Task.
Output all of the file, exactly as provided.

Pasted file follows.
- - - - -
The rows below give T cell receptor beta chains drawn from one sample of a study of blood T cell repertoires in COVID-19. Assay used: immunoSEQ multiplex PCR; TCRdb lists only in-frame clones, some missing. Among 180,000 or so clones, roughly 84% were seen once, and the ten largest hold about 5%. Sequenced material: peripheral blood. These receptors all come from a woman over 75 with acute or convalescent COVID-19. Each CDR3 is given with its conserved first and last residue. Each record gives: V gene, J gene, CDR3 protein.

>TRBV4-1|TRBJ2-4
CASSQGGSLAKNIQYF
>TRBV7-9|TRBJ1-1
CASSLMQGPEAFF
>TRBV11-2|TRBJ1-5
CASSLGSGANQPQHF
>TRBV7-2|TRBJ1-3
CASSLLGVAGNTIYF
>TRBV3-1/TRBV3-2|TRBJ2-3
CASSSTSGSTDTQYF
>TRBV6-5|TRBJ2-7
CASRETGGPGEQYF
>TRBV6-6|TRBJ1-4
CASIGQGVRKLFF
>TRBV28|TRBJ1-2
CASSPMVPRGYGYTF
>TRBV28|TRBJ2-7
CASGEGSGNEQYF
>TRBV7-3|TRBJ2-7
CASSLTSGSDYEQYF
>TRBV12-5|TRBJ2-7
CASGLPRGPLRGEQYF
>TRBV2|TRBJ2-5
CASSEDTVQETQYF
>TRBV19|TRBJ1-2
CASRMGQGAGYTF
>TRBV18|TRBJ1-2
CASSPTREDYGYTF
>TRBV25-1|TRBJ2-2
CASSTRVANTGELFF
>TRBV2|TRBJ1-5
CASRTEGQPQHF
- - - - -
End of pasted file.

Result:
The rows below give T cell receptor beta chains drawn from one sample of a study of blood T cell repertoires in COVID-19. Assay used: immunoSEQ multiplex PCR; TCRdb lists only in-frame clones, some missing. Among 180,000 or so clones, roughly 84% were seen once, and the ten largest hold about 5%. Sequenced material: peripheral blood. These receptors all come from a woman over 75 with acute or convalescent COVID-19. Each CDR3 is given with its conserved first and last residue. Each record gives: V gene, J gene, CDR3 protein.

>TRBV4-1|TRBJ2-4
CASSQGGSLAKNIQYF
>TRBV7-9|TRBJ1-1
CASSLMQGPEAFF
>TRBV11-2|TRBJ1-5
CASSLGSGANQPQHF
>TRBV7-2|TRBJ1-3
CASSLLGVAGNTIYF
>TRBV3-1/TRBV3-2|TRBJ2-3
CASSSTSGSTDTQYF
>TRBV6-5|TRBJ2-7
CASRETGGPGEQYF
>TRBV6-6|TRBJ1-4
CASIGQGVRKLFF
>TRBV28|TRBJ1-2
CASSPMVPRGYGYTF
>TRBV28|TRBJ2-7
CASGEGSGNEQYF
>TRBV7-3|TRBJ2-7
CASSLTSGSDYEQYF
>TRBV12-5|TRBJ2-7
CASGLPRGPLRGEQYF
>TRBV2|TRBJ2-5
CASSEDTVQETQYF
>TRBV19|TRBJ1-2
CASRMGQGAGYTF
>TRBV18|TRBJ1-2
CASSPTREDYGYTF
>TRBV25-1|TRBJ2-2
CASSTRVANTGELFF
>TRBV2|TRBJ1-5
CASRTEGQPQHF